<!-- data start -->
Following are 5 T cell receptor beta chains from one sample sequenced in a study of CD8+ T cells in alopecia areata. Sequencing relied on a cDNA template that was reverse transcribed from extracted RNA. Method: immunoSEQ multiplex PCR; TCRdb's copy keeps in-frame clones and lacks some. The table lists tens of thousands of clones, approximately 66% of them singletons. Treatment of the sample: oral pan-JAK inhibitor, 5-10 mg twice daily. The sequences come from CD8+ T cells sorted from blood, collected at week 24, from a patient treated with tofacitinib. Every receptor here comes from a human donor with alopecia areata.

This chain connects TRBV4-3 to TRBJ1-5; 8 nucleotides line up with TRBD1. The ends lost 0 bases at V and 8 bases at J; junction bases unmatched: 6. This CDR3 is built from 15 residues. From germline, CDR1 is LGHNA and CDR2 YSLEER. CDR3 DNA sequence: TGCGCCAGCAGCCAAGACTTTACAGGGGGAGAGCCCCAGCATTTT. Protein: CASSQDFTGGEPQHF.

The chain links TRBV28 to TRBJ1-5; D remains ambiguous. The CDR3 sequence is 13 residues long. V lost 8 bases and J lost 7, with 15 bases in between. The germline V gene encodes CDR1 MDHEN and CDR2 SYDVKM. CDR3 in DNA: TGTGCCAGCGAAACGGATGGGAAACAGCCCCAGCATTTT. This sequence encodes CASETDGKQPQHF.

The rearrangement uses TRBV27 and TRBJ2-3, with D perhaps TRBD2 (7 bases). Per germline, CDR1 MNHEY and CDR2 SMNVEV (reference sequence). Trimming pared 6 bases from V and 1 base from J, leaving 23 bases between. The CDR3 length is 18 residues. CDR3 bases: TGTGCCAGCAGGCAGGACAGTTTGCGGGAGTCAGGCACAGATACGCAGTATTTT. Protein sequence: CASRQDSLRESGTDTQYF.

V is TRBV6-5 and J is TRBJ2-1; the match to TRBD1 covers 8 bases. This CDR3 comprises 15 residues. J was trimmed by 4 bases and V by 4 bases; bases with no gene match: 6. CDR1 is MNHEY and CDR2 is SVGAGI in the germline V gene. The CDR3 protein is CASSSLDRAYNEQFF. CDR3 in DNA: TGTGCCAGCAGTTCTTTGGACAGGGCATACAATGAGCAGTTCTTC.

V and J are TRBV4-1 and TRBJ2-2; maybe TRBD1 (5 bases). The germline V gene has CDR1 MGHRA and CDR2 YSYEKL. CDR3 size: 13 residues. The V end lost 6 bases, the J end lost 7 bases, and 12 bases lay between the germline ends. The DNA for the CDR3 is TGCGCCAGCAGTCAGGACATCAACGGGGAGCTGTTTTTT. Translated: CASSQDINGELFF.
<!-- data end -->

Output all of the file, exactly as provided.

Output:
Following are 5 T cell receptor beta chains from one sample sequenced in a study of CD8+ T cells in alopecia areata. Sequencing relied on a cDNA template that was reverse transcribed from extracted RNA. Method: immunoSEQ multiplex PCR; TCRdb's copy keeps in-frame clones and lacks some. The table lists tens of thousands of clones, approximately 66% of them singletons. Treatment of the sample: oral pan-JAK inhibitor, 5-10 mg twice daily. The sequences come from CD8+ T cells sorted from blood, collected at week 24, from a patient treated with tofacitinib. Every receptor here comes from a human donor with alopecia areata.

This chain connects TRBV4-3 to TRBJ1-5; 8 nucleotides line up with TRBD1. The ends lost 0 bases at V and 8 bases at J; junction bases unmatched: 6. This CDR3 is built from 15 residues. From germline, CDR1 is LGHNA and CDR2 YSLEER. CDR3 DNA sequence: TGCGCCAGCAGCCAAGACTTTACAGGGGGAGAGCCCCAGCATTTT. Protein: CASSQDFTGGEPQHF.

The chain links TRBV28 to TRBJ1-5; D remains ambiguous. The CDR3 sequence is 13 residues long. V lost 8 bases and J lost 7, with 15 bases in between. The germline V gene encodes CDR1 MDHEN and CDR2 SYDVKM. CDR3 in DNA: TGTGCCAGCGAAACGGATGGGAAACAGCCCCAGCATTTT. This sequence encodes CASETDGKQPQHF.

The rearrangement uses TRBV27 and TRBJ2-3, with D perhaps TRBD2 (7 bases). Per germline, CDR1 MNHEY and CDR2 SMNVEV (reference sequence). Trimming pared 6 bases from V and 1 base from J, leaving 23 bases between. The CDR3 length is 18 residues. CDR3 bases: TGTGCCAGCAGGCAGGACAGTTTGCGGGAGTCAGGCACAGATACGCAGTATTTT. Protein sequence: CASRQDSLRESGTDTQYF.

V is TRBV6-5 and J is TRBJ2-1; the match to TRBD1 covers 8 bases. This CDR3 comprises 15 residues. J was trimmed by 4 bases and V by 4 bases; bases with no gene match: 6. CDR1 is MNHEY and CDR2 is SVGAGI in the germline V gene. The CDR3 protein is CASSSLDRAYNEQFF. CDR3 in DNA: TGTGCCAGCAGTTCTTTGGACAGGGCATACAATGAGCAGTTCTTC.

V and J are TRBV4-1 and TRBJ2-2; maybe TRBD1 (5 bases). The germline V gene has CDR1 MGHRA and CDR2 YSYEKL. CDR3 size: 13 residues. The V end lost 6 bases, the J end lost 7 bases, and 12 bases lay between the germline ends. The DNA for the CDR3 is TGCGCCAGCAGTCAGGACATCAACGGGGAGCTGTTTTTT. Translated: CASSQDINGELFF.